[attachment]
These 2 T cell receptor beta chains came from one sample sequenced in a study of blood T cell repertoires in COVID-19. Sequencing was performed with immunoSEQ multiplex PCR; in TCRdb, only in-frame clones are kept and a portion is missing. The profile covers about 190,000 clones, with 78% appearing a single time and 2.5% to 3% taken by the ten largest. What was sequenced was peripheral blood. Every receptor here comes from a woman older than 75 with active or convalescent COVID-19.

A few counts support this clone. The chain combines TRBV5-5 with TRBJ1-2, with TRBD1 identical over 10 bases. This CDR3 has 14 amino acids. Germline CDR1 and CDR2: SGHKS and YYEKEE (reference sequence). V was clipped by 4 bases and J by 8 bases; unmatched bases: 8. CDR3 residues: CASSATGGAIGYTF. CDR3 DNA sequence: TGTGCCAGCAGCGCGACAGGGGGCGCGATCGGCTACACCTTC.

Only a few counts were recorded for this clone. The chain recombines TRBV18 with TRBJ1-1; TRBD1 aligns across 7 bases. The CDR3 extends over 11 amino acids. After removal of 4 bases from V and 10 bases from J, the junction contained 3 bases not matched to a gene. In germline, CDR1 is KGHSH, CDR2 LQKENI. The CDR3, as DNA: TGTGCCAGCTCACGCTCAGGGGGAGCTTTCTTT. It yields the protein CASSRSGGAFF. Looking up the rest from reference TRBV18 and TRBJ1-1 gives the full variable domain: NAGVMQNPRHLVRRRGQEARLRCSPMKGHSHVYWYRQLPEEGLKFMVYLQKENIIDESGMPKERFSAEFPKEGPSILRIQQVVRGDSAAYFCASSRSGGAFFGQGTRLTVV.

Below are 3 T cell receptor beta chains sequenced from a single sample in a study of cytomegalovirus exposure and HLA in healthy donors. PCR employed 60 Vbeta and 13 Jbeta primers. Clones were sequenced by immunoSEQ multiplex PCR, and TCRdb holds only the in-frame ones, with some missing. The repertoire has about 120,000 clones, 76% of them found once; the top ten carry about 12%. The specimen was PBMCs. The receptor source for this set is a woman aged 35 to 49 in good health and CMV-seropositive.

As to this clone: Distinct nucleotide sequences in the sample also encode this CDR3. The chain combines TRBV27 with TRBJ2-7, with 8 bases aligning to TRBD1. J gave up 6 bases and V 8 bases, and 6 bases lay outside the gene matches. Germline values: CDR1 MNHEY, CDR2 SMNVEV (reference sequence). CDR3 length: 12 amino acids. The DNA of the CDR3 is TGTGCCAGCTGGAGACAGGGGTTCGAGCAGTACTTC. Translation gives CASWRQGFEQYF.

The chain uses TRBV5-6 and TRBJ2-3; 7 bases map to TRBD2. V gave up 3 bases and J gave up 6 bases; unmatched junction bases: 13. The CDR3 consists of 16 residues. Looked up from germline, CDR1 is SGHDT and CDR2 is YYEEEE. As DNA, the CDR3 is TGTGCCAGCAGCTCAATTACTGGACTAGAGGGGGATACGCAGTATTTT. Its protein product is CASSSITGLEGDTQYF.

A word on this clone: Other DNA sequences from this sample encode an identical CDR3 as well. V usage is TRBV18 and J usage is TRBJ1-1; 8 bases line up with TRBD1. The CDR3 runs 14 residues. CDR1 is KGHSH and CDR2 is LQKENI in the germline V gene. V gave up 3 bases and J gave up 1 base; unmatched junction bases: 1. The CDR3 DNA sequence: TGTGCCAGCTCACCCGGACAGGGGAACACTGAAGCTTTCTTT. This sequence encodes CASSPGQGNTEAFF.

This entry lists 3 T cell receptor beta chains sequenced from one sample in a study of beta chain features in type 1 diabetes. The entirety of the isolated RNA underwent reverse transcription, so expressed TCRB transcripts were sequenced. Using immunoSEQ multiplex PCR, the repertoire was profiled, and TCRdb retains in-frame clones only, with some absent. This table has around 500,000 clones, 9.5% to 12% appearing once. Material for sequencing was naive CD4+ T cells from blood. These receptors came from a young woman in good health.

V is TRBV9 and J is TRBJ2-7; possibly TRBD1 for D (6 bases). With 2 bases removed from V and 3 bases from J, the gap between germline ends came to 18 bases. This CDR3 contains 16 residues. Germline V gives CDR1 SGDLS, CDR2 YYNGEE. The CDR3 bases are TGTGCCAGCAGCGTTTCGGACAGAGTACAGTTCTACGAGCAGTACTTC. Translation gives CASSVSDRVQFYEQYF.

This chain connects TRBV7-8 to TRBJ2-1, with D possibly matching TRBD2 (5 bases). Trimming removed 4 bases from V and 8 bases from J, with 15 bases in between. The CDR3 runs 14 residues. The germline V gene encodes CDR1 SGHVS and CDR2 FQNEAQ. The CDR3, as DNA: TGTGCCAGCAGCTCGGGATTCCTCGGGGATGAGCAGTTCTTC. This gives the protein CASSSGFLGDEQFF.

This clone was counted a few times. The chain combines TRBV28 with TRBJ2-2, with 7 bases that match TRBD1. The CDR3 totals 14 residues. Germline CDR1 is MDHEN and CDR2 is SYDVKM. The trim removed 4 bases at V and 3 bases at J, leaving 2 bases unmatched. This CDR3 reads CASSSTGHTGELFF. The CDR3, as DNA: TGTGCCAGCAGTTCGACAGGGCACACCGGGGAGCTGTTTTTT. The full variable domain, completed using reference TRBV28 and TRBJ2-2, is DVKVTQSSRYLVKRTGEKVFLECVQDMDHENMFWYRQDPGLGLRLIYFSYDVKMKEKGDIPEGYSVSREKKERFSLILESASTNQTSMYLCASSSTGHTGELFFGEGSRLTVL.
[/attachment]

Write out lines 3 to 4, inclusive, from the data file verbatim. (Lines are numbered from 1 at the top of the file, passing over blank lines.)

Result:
Only a few counts were recorded for this clone. The chain recombines TRBV18 with TRBJ1-1; TRBD1 aligns across 7 bases. The CDR3 extends over 11 amino acids. After removal of 4 bases from V and 10 bases from J, the junction contained 3 bases not matched to a gene. In germline, CDR1 is KGHSH, CDR2 LQKENI. The CDR3, as DNA: TGTGCCAGCTCACGCTCAGGGGGAGCTTTCTTT. It yields the protein CASSRSGGAFF. Looking up the rest from reference TRBV18 and TRBJ1-1 gives the full variable domain: NAGVMQNPRHLVRRRGQEARLRCSPMKGHSHVYWYRQLPEEGLKFMVYLQKENIIDESGMPKERFSAEFPKEGPSILRIQQVVRGDSAAYFCASSRSGGAFFGQGTRLTVV.

Below are 3 T cell receptor beta chains sequenced from a single sample in a study of cytomegalovirus exposure and HLA in healthy donors. PCR employed 60 Vbeta and 13 Jbeta primers. Clones were sequenced by immunoSEQ multiplex PCR, and TCRdb holds only the in-frame ones, with some missing. The repertoire has about 120,000 clones, 76% of them found once; the top ten carry about 12%. The specimen was PBMCs. The receptor source for this set is a woman aged 35 to 49 in good health and CMV-seropositive.